Mike Metallo introduces this show and is visiting the Smithsonian Institution in Washington, D.C. The Smithsonian is comprised of 18 different buildings and places along the Mall in Washington. In addition to museums and galleries it features a wonderful zoo. The Smithsonian hosts about 20 million people each year and it is free. Mike is President of The National Gardening Association. He is in the nations' Capitol to kick off the celebration of National Garden Month. The theme this year is "give a garden- add beauty to life." Give the gift of gardening to friends, loved ones, associates, community, schools - everywhere and everyone that comes to mind. Containers are one of the easiest ways to give a garden. Container gardening has become one of the most popular gardening activities in the U.S. because it is easy and fun, you can mix and match all kinds of plants and come up with your very own miniature garden to keep or to give. Janet Draper is a horticulturist with the Smithsonian and provides design tips for containers.
We visit with Janet behind the scenes, at the Smithsonian greenhouse. When designing a container, Janet first thinks about where the container will be located. Will it be in full sun or full shade, what colors are behind the container? If something behind the container is the focus, then the container should be subdued. She starts with one plant. She shops, with the help of Charlie, in the Smithsonian greenhouse like we might a garden center. They first spot a Orthosiphon Stramineus, called Cat Whiskers. The stamen resemble cat whiskers but the tips are purple. There is also a solid lavender version, although Janet prefers the white one. Strobilanthes or Persian Shield brings out the color in the stamen. It thrives better in the shade, which is where this container will go. Persian Shield will grow to 2 and 1/2 to 3 feet tall but by pinching it back it will be full instead of tall. For more color they choose a mini Petunia. It is beautiful and will spill over the edge of a container. Petunias are reliable bloomers and bloom throughout the season. Janet likes to select a bunch of plants, then try them next to others, see what the colors look like, pick your favorite and if you have extras pop them in another bed. Dichondra is a good choice, with silvery texture, and it will spill over the edge. A middle story plant is needed, something with a reddish tinge. They select Alternanthera, Red Threads. It is somewhat short and squatty but with great texture. Senecio Colchester White is a nice accent plant. It does flower, but they aren't Janets favorite part, she likes the foliage and it goes well with the Dichondra. Charlie likes another Alternanthera, known as Party Girl. It's a little busy, thus questionable.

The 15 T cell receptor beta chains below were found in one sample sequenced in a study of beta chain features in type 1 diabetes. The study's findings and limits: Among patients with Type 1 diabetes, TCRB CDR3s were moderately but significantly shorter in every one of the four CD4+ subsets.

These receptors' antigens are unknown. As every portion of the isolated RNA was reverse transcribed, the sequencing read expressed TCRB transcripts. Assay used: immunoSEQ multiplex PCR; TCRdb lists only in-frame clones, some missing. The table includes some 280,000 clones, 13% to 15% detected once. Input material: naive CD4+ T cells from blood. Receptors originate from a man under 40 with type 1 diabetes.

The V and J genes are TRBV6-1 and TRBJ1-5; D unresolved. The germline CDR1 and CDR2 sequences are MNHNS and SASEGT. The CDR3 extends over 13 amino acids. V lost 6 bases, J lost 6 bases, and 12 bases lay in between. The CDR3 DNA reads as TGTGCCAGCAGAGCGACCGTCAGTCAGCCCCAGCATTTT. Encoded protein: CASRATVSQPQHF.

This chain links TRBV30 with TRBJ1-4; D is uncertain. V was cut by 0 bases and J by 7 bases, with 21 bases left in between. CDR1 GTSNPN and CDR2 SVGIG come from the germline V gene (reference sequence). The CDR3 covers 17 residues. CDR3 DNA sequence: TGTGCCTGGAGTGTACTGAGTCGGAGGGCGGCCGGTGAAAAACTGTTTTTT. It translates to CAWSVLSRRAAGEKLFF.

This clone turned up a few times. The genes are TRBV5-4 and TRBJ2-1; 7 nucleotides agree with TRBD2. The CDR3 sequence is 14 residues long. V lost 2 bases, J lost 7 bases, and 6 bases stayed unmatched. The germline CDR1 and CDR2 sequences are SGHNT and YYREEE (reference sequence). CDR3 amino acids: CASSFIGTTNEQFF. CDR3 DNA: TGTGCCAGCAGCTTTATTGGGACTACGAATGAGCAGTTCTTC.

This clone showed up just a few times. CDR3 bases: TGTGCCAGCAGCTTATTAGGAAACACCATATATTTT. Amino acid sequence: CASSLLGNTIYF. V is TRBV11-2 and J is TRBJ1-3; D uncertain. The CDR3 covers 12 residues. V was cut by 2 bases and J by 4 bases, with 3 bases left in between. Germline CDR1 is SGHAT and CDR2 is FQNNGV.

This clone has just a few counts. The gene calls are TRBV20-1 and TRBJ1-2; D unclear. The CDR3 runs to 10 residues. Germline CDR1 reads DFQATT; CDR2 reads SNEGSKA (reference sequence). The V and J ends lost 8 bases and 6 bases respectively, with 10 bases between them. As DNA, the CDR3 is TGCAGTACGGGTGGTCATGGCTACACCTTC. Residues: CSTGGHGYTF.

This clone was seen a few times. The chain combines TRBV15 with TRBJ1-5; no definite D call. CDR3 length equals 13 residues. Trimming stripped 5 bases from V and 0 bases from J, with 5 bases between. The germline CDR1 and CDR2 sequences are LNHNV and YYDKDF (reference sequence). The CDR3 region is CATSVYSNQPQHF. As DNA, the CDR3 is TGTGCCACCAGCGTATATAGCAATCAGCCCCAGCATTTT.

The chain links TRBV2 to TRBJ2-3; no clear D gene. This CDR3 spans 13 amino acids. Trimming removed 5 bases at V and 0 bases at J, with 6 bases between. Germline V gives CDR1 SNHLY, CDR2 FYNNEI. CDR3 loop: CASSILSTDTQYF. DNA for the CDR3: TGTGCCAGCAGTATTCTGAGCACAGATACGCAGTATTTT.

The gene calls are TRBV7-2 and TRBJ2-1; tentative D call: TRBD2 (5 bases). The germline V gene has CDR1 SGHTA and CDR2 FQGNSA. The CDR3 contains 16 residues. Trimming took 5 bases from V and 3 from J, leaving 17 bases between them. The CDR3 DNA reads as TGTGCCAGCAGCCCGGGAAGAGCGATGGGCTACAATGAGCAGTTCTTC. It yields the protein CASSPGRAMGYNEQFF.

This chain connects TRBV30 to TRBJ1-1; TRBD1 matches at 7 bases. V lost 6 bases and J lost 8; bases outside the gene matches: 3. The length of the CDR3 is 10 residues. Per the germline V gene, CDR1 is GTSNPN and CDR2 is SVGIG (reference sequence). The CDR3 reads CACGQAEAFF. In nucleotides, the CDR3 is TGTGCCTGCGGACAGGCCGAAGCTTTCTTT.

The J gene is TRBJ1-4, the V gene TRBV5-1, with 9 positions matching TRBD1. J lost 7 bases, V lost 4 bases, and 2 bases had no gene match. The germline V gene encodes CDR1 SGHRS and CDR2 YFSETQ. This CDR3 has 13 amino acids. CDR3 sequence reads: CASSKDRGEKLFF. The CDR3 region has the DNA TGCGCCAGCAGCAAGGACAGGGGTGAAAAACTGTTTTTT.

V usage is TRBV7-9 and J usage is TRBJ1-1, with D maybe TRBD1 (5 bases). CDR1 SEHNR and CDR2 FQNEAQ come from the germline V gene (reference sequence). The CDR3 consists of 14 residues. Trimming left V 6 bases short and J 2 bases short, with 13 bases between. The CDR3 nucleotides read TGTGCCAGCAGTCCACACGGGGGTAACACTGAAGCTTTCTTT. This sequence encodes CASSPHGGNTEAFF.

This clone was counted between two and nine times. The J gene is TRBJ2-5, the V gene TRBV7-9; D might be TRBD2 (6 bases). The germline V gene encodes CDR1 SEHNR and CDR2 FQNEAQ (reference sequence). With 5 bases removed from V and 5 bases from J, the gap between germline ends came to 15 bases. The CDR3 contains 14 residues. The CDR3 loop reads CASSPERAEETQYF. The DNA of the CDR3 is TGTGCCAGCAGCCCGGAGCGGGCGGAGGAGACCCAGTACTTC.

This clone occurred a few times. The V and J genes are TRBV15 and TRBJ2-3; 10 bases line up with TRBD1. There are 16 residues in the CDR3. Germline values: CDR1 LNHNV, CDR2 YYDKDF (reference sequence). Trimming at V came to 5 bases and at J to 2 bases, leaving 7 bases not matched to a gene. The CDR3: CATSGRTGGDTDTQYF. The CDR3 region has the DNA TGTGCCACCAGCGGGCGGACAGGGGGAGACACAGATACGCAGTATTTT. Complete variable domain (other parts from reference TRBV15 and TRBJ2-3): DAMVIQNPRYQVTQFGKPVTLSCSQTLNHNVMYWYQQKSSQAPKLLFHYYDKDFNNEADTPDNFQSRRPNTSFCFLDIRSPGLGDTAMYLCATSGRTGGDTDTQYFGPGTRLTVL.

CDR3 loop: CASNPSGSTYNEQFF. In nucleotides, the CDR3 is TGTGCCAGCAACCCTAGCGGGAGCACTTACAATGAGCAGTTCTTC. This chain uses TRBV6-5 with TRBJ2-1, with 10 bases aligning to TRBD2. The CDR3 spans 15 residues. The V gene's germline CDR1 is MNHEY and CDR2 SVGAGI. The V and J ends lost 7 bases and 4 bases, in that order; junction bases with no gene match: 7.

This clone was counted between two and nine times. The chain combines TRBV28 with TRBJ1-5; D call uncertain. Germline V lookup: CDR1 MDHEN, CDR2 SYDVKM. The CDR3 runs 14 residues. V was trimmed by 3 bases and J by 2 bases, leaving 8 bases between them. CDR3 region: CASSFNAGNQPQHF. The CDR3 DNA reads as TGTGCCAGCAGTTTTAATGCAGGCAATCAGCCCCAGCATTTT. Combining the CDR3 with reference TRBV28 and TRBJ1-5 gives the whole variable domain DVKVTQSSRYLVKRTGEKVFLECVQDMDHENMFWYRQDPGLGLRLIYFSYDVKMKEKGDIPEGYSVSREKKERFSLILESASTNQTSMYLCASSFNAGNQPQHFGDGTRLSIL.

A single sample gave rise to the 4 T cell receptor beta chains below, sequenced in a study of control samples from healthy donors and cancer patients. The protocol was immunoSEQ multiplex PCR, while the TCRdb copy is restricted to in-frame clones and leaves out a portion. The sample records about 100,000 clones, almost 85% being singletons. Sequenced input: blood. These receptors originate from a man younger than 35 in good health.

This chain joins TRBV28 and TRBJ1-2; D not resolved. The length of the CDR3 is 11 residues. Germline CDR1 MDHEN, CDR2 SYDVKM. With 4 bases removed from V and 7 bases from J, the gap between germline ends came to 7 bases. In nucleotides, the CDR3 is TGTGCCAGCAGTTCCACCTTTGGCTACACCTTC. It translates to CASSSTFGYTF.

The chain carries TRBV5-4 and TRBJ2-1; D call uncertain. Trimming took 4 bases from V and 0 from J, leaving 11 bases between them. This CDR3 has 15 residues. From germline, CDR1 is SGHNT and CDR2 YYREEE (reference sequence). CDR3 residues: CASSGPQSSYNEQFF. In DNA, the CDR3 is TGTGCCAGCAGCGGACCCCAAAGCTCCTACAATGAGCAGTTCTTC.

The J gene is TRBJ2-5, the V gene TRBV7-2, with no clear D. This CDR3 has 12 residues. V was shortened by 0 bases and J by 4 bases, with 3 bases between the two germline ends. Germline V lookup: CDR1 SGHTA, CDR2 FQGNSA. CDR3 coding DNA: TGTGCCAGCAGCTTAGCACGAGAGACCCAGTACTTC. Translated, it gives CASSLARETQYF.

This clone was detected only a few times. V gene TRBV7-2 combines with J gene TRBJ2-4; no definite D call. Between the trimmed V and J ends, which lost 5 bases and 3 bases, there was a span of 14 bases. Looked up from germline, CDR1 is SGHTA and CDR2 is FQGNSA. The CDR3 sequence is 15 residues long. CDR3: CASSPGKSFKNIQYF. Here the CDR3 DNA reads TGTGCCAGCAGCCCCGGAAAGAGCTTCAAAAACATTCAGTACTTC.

They pass several other container combinations Janet has designed and stop to look. One contains a Purple Passion plant which is a very old fashioned plant but coming back into vogue. It has a tall form. Several plants are included, a Chartreuse Leaf Geranium with a fuchsia flower that is bold, a Tradescantia is a house plant, a Petunia, and a little Bacopa that will bloom throughout the summer and will cascade. This container has tall plants, cascading plants and plants in between. It is ideal for full sun and it is bold.